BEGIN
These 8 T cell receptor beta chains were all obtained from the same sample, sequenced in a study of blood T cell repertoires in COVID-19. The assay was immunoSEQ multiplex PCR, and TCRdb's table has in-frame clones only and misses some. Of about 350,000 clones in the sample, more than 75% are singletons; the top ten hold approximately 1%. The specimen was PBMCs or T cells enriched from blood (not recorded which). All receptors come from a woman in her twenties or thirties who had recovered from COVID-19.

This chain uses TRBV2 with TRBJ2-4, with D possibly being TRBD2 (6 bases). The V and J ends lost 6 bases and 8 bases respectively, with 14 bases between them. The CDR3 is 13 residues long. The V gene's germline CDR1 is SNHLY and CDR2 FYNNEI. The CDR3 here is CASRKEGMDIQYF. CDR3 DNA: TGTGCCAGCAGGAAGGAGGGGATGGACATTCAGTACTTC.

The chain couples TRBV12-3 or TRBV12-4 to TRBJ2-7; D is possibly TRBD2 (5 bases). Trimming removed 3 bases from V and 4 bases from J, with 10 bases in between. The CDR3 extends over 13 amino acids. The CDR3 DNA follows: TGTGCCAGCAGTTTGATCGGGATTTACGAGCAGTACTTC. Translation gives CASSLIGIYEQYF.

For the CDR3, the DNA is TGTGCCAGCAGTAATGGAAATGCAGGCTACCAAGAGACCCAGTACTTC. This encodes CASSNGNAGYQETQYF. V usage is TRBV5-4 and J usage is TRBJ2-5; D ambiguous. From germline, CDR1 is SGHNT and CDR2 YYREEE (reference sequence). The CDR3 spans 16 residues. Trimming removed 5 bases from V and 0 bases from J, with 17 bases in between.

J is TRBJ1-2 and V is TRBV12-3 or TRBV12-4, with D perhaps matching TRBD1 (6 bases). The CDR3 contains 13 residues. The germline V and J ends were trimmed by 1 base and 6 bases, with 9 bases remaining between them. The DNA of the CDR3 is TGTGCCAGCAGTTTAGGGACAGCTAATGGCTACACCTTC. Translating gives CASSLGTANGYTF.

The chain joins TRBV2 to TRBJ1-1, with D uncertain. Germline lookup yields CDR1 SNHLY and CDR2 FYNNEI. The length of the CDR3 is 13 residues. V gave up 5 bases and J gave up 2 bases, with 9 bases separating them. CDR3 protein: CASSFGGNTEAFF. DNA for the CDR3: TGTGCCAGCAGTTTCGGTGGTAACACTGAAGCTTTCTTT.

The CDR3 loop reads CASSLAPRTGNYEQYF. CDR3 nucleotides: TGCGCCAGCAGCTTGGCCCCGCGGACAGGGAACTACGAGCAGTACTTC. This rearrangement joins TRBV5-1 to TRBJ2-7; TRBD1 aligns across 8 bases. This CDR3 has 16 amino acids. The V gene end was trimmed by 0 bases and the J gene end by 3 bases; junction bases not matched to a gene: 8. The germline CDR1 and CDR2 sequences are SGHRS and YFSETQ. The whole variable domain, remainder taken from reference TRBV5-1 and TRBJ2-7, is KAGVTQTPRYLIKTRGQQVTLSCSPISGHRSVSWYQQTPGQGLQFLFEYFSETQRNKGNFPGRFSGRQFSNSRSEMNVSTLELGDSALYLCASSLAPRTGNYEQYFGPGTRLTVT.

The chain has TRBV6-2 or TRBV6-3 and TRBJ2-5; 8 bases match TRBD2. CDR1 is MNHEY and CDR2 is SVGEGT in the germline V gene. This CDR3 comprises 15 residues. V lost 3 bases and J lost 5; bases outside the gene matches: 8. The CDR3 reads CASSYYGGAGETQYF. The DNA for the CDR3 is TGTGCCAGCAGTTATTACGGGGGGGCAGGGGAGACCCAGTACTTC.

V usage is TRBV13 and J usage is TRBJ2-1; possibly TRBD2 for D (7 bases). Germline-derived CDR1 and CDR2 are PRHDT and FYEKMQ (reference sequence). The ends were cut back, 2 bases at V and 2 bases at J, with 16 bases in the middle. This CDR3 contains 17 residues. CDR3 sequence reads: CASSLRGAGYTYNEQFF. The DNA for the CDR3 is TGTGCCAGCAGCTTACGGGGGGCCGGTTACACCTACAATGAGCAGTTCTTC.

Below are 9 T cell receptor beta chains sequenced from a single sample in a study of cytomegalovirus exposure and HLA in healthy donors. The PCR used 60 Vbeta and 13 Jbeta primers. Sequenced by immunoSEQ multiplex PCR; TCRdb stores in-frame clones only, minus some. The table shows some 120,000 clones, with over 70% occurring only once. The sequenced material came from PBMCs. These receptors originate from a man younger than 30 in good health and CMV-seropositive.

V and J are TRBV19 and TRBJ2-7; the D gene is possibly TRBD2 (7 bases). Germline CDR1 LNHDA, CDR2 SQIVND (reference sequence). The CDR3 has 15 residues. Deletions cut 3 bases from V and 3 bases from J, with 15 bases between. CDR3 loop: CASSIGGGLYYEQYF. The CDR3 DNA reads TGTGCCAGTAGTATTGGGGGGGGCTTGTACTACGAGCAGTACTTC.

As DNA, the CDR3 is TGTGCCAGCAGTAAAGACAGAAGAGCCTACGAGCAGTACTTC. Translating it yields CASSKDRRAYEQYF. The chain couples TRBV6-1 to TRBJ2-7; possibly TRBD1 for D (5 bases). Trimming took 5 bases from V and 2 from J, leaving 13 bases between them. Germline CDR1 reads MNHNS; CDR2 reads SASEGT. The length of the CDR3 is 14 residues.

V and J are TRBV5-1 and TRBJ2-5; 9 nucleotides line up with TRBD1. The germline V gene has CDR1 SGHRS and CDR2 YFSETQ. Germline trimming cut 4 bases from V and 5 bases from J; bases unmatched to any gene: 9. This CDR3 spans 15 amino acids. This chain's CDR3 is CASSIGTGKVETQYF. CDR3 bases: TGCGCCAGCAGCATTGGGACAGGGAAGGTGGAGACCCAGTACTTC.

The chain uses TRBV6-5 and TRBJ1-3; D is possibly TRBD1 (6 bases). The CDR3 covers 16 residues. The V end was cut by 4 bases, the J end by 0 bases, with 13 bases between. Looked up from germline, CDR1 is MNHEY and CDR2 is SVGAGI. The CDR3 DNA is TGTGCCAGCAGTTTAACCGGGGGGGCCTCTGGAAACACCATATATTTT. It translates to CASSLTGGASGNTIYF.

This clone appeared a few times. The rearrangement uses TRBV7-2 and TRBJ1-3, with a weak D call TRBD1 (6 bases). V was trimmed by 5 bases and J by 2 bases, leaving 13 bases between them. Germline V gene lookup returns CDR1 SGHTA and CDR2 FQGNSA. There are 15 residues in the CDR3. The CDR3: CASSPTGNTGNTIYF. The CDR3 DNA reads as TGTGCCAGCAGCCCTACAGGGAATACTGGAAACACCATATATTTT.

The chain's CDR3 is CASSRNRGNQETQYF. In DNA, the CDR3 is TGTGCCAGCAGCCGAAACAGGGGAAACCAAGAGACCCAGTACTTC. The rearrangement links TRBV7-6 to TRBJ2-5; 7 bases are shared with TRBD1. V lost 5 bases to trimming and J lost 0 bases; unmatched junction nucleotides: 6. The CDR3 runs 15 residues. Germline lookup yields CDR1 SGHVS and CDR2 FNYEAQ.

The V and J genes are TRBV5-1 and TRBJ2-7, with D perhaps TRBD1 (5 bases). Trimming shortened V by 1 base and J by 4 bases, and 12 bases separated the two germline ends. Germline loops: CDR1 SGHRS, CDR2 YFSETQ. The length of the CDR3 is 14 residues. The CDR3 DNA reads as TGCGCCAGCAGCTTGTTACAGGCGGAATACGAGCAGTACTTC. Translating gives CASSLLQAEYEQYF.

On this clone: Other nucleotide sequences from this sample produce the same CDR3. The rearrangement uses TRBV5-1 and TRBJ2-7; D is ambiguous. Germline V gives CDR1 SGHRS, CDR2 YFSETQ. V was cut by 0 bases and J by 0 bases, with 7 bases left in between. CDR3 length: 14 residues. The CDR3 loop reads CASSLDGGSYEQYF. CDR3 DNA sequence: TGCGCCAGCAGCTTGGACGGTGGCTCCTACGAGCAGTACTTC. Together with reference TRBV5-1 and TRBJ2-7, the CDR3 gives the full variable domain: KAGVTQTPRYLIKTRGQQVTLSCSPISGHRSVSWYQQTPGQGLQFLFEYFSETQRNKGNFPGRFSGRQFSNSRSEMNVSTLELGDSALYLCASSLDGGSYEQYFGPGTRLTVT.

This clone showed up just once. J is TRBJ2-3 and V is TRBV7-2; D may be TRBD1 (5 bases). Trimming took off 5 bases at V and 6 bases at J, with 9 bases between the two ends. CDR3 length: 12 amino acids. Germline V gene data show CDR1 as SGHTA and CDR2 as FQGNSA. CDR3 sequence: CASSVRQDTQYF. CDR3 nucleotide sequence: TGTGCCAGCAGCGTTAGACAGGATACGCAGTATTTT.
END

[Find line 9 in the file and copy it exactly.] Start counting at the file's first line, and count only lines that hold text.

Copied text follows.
V usage is TRBV13 and J usage is TRBJ2-1; possibly TRBD2 for D (7 bases). Germline-derived CDR1 and CDR2 are PRHDT and FYEKMQ (reference sequence). The ends were cut back, 2 bases at V and 2 bases at J, with 16 bases in the middle. This CDR3 contains 17 residues. CDR3 sequence reads: CASSLRGAGYTYNEQFF. The DNA for the CDR3 is TGTGCCAGCAGCTTACGGGGGGCCGGTTACACCTACAATGAGCAGTTCTTC.